Quran Burning Incident Reveals Double Standard
By Robin Schumacher
The recent unintentional destruction of a number of Qurans on an Afghan American military base have U.S. officials making multiple apologies to the Muslim country, including one coming directly from President Obama himself. At present, the apologies don't appear to be doing much good to placate those offended — a gunman wearing an Afghan National Army uniform recently murdered two U.S. troops over the incident.
The Taliban have used the event to try and rally all Muslims to their cause and have publicly stated: "We should attack their military bases, their military convoys, we should kill their soldiers, arrest their invading soldiers, beat them up and give a kind of lesson to them that they never dare to insult the holy Quran."
This isn't surprising as evil always craves justification and approval. When it thinks it finds both in a religion, it smiles broadly and believes it's found no better home.
What's interesting about the situation is the rapid, continuous stream of apologies for the Quran burning, which any rational person can see was completely accidental. By contrast, when the Bible is deliberately trashed or destroyed by a group of people, no such forgiveness-begging ever occurs.
When a British art gallery a number of years ago put a Bible on display in the open and called upon all visitors to deface it via writings, drawings, etc., many eagerly accepted the invitation. Yet, I can't recall any British official apologizing to the Christian or Jewish community for the event.
When the Sacramento County Public Law Library displayed a painting called "Moral Values" by San Francisco attorney-artist Jeri Wyrick, which depicted a large Bible with the label "Warning: May Impair Judgment," I don't remember the governor of California expressing any regret over it or over the comments made by Wyrick, which were: "I came to the conclusion that there must be something about religious faith which renders people stupid."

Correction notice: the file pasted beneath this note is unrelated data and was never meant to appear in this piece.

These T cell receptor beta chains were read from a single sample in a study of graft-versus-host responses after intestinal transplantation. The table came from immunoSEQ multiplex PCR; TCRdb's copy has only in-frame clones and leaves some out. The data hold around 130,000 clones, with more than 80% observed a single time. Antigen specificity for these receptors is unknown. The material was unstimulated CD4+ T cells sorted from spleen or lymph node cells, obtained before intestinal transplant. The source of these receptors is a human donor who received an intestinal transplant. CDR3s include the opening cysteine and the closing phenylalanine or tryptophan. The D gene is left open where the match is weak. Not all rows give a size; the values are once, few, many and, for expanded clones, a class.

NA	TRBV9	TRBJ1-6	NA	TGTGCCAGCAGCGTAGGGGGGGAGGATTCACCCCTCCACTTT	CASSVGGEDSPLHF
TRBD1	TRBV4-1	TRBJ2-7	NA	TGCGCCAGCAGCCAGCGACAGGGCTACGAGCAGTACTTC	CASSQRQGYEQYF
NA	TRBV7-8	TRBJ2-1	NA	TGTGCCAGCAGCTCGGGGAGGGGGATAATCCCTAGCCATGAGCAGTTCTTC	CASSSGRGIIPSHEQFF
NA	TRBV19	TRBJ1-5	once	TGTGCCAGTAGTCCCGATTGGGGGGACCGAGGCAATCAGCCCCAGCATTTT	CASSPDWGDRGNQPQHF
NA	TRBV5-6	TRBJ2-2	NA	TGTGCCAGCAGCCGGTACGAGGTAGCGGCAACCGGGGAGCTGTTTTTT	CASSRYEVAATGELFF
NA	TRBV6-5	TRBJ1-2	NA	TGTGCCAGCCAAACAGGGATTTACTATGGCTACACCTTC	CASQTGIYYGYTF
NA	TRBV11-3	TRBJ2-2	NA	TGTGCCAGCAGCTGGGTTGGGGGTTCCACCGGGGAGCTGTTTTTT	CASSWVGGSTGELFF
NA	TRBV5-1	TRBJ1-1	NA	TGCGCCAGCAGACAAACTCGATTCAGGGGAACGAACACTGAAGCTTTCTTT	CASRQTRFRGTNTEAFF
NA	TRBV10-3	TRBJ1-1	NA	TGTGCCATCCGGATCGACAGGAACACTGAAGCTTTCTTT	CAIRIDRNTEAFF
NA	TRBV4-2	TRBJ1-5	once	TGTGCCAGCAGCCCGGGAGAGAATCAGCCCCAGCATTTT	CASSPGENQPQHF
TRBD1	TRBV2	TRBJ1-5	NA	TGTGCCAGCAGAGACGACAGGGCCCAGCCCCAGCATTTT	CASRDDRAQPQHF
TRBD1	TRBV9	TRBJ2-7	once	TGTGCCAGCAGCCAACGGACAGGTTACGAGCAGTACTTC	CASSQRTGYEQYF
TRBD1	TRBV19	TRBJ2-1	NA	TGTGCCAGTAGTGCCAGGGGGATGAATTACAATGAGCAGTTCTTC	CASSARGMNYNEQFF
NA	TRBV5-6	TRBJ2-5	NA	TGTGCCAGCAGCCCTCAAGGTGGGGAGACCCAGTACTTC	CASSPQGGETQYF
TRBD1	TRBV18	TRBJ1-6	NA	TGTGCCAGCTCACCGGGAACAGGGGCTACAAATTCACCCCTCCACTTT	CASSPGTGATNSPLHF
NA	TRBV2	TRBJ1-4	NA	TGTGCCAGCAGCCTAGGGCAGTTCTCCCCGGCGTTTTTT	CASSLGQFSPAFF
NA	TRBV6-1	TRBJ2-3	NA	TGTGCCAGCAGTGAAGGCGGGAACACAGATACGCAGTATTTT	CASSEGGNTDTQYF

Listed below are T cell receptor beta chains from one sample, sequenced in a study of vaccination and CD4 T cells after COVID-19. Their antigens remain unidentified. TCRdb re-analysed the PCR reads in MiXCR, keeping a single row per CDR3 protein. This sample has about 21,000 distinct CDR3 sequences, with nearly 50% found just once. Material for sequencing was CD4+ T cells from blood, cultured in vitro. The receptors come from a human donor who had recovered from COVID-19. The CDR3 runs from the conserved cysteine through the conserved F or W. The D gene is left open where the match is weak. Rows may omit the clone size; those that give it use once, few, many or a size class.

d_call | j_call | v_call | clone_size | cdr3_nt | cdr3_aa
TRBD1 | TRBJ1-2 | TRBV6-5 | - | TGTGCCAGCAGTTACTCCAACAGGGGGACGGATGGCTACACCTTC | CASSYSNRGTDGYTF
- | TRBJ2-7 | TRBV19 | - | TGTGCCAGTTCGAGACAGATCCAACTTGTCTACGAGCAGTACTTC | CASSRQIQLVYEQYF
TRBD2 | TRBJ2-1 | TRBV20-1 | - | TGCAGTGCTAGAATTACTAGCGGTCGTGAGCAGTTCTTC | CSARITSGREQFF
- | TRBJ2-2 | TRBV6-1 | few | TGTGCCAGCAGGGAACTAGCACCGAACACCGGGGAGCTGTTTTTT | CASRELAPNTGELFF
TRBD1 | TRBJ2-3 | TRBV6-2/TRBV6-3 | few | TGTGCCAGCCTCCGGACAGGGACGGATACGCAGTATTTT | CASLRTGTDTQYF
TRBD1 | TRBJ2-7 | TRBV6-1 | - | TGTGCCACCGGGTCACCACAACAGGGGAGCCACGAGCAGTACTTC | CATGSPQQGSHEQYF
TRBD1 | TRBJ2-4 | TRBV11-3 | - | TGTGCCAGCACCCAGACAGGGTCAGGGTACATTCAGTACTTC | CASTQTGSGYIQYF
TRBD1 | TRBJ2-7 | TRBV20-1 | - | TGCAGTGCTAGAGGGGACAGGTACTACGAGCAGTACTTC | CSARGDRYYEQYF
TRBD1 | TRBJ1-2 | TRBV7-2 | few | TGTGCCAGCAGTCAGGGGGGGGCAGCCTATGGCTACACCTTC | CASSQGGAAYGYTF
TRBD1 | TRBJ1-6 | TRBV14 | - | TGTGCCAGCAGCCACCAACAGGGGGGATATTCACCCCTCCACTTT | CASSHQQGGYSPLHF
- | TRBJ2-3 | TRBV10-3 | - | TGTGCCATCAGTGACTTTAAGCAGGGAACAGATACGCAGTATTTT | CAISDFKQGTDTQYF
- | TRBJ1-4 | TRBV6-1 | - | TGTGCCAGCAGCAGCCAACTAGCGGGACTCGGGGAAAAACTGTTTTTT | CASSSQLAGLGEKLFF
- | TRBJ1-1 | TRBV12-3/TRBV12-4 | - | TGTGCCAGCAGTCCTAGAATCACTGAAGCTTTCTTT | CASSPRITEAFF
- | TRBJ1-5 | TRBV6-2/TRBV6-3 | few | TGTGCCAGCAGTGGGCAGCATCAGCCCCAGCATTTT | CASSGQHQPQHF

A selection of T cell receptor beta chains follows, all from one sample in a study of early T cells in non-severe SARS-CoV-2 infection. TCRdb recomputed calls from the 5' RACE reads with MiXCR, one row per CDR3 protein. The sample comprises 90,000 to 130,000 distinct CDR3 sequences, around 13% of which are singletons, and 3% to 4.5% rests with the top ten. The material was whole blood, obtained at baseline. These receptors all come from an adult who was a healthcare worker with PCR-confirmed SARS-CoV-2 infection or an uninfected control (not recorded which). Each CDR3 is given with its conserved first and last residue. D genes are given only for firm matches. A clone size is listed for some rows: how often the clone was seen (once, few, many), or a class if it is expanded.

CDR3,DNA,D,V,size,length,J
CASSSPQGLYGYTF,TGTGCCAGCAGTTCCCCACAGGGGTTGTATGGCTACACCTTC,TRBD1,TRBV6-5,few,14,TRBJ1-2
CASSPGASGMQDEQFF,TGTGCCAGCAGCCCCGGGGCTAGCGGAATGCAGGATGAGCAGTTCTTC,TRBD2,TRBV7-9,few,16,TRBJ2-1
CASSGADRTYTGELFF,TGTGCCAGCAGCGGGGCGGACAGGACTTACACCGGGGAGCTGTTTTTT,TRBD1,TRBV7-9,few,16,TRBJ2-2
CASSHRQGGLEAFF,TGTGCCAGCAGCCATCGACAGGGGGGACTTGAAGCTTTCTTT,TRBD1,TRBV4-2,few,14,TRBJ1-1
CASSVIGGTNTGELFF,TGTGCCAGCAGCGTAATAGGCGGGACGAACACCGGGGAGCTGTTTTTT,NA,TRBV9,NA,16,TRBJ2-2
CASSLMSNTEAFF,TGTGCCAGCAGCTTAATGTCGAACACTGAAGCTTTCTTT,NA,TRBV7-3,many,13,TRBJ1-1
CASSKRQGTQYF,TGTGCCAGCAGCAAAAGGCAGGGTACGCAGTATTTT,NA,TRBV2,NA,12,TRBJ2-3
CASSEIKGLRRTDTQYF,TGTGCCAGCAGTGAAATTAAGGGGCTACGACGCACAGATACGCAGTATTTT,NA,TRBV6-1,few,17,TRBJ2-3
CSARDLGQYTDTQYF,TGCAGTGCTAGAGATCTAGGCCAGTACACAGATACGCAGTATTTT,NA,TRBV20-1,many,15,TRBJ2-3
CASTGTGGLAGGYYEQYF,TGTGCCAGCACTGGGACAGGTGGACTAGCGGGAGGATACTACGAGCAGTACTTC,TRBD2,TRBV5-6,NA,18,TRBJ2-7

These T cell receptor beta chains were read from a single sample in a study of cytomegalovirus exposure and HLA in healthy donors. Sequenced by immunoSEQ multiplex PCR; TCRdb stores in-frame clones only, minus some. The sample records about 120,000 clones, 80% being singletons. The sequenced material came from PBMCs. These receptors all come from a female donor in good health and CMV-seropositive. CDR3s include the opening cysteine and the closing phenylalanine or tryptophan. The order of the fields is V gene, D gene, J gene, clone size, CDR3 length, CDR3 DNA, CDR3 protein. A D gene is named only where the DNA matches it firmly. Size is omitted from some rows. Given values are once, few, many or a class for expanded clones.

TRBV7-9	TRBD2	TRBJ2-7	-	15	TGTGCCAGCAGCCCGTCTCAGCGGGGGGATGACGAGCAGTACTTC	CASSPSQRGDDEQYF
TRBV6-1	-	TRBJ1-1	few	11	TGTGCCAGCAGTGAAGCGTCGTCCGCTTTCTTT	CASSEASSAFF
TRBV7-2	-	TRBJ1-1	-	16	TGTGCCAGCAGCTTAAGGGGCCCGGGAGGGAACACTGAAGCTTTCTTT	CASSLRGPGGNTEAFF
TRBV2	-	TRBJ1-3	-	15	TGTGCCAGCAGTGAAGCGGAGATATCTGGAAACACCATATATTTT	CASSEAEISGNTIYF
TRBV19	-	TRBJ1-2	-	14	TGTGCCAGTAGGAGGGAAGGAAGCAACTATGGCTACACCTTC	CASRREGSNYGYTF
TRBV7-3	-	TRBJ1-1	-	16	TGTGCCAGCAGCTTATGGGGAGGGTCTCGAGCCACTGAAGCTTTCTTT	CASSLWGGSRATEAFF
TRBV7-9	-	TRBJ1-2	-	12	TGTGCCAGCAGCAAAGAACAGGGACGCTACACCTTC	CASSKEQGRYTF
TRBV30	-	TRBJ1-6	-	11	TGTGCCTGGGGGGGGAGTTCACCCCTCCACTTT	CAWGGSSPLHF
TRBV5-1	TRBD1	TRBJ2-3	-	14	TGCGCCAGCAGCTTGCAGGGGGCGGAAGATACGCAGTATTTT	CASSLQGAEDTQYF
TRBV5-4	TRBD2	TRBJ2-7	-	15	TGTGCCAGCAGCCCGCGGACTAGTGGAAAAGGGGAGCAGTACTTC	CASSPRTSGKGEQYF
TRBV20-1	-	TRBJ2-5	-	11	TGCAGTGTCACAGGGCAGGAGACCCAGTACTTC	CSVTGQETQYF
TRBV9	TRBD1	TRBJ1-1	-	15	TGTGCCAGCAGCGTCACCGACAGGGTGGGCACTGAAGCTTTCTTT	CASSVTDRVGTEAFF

When a Colorado art exhibit showcased Jesus in a homosexual act, I didn't hear of any apologies from those involved or from any Colorado politician. Instead, the only statement returned to the Christians' peaceful protests were: "We have to be a country where freedom of expression thrives". I thought it odd, also, that only Christians raised their voices to decry the "artwork"; no Muslim outcry came even though Islam supposedly holds Jesus in high regard. I wonder if the same silence would have been experienced if Muhammad had been substituted for Jesus?
Opponents of religion worldwide nearly always try and say that all faiths are the same; that they are all equal in the harm or threat they bring to humanity.
It's just not true.
You only have to view the contrasts with the recent Quran incident and the aforementioned events that struck out against Christianity and view the differences in how the radical Muslims are appeased and how Christians are left empty handed. The fact is the two faiths are simply instructed to handle opposition differently.
Think not? I invite you to listen to the last words of each founder for the competing faiths on how to treat their enemies. The last words of Muhammad were: "O Lord, perish the Jews and Christians. They made churches of the graves of their prophets. There shall be no two faiths in Arabia" (Hadith Malik 511:1588).
And the last words of Jesus where His enemies were concerned?
"Father, forgive them; for they do not know what they are doing" (Luke 23:34).
Image Credit: jamelah e.; "I know it hurts to burn (one)"; Creative Commons
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